MINIMALLY INVASIVE AESTETHIC REHABILITATION OF THE ANTERIOR SECTORS WITH PORCELAIN VENEERS
A female patient, aged 33, needed a functional and aesthetic improvement of the maxillary anterior region previously restored with composite veneers. The chair-side examination showed a marked discoloration of the restorations and an evident and generalized wear of the incisal edges of the anterior sectors of both the maxillary and mandibular jaws.
After explaining the different therapeutic options to the patient, it was decided to build-up 6 feldspatic porcelain veneers to restore elements 11, 12, 13, 21, 22 and 23. Moreover, it was planned to lengthen the incisal margins, in order to improve aesthetics, restore a correct protrusive function and optimize both the overjet and the overbite.
Evaluation of occlusal parameters is of primary importance for long term success of porcelain veneers. It is particularly important to assess the centric relation and protrusion in order to decide if and up to what point extending the palatal tooth preparation. In fact, the centric contacts have to be placed on porcelain, in order to avoid tensive stresses on the adhesive interface between the dental tissues and the restoration during protrusion.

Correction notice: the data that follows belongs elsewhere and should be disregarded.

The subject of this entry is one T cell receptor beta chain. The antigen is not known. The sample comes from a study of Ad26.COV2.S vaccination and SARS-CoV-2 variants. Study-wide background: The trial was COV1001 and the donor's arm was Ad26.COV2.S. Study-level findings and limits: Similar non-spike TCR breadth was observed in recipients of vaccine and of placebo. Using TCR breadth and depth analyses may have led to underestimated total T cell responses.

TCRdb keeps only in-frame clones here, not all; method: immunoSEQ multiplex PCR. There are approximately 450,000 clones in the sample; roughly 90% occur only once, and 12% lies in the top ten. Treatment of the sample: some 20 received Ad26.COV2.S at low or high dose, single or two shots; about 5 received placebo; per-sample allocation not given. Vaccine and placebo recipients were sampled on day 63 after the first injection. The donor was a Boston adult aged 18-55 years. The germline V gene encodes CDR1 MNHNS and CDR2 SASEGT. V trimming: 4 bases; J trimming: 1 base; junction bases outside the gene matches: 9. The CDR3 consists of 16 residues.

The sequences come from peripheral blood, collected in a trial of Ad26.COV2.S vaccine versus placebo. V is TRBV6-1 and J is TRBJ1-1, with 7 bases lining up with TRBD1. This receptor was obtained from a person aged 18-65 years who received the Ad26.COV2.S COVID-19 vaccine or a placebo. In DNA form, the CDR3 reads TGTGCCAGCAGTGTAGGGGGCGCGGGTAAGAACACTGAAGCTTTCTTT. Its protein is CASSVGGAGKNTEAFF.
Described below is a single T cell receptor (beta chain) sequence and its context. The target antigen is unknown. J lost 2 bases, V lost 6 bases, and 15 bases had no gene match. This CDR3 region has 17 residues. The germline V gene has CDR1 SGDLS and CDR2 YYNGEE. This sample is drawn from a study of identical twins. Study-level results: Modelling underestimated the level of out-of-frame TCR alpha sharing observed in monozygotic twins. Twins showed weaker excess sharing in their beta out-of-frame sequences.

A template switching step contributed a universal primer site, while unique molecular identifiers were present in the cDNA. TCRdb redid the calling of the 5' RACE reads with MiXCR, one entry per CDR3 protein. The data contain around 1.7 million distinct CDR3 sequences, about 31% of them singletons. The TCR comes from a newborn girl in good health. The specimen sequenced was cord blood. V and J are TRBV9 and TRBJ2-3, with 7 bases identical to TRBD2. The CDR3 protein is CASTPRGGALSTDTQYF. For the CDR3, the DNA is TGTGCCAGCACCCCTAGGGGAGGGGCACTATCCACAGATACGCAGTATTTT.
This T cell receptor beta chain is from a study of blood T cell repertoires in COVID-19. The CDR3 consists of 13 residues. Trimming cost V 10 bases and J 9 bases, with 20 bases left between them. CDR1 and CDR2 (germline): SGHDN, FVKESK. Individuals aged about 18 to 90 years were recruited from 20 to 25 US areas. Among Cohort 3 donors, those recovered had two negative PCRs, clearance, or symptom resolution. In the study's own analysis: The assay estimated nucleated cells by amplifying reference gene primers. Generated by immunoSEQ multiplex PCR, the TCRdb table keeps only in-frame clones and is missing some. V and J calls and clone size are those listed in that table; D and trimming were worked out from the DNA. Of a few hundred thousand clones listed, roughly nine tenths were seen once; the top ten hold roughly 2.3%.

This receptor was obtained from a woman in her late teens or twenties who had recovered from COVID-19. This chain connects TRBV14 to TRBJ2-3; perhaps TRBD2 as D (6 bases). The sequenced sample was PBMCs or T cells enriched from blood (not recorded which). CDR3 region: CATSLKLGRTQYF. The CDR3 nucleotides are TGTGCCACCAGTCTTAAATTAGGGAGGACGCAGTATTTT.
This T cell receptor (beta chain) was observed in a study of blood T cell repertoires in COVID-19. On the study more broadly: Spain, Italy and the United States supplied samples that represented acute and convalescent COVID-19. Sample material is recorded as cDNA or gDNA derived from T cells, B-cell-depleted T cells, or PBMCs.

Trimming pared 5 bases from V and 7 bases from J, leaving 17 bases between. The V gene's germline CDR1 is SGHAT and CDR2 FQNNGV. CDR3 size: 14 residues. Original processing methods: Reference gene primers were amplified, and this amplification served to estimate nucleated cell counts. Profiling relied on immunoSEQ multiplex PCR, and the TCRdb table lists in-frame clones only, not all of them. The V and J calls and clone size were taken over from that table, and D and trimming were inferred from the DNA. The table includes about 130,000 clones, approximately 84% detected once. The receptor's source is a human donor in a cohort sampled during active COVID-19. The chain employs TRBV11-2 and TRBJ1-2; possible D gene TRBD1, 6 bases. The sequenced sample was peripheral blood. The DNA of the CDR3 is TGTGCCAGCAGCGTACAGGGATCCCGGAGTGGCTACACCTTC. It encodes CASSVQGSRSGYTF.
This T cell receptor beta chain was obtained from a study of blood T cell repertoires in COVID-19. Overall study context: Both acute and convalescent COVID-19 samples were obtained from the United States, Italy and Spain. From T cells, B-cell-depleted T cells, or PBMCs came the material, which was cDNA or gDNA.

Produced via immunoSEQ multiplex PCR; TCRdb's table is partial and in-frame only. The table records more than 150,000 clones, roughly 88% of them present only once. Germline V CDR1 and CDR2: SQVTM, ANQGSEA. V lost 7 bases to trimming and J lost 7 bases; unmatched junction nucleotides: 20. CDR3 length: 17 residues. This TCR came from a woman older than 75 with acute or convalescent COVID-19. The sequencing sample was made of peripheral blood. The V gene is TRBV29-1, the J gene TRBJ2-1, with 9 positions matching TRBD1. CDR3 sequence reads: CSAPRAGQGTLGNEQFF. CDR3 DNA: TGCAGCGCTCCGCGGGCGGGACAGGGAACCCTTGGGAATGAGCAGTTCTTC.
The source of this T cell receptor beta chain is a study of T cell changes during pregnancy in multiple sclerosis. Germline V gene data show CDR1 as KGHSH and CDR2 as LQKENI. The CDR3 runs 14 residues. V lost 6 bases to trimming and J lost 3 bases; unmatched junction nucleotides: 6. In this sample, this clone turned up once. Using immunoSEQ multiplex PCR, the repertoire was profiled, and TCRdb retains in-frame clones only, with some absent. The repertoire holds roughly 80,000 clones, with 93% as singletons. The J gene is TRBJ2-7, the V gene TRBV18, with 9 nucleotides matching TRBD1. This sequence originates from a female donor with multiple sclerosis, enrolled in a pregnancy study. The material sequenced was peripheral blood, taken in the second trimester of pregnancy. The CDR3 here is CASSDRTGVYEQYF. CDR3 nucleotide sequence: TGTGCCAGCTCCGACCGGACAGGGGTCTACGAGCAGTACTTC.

An alginate impression was taken in order to make a diagnostic model to allow the dental technician to make a mock up. The mock-up is a diagnostic aid useful to decide, together with the patient, shape, length and colour of the restorations.
Dental laboratory procedures
After receiving the alginate impression, some diagnostic models were made in the lab: the models were subsequently waxed-up to decide dimensions and volumes of the final restorations.
It is worth remembering that such parameters are dependent on the information received from the clinician. The dentist, in fact, will provide us with all the models alongside with centric, lateral and protrusive waxes – essential to make anterior guides – and specific pictures with detailed information on the anatomy and dynamics of facial and lip expressions and smile. All these data will let us make aesthetic and functional assessments useful to choose shape and to restore the length of the incisal margins – anatomical characteristics that, in this case, needed correction because of the presence of old and inadequate composite restorations.
After completing the wax-up, we will go on to the subsequent making of the mock-up, test and control bench of our lab planning, that will provide us, while testing on the patient, all the information needed to make first the temporary and then the final restoration.
The great attention paid during the diagnostic phase is of primary importance to make our usual prosthetic restorations; it becomes even greater when the prosthetic option chosen is to make feldspatic veneers: their making, in fact, leaves no room for adjustments and improvised and offhand solutions that would impair the final result.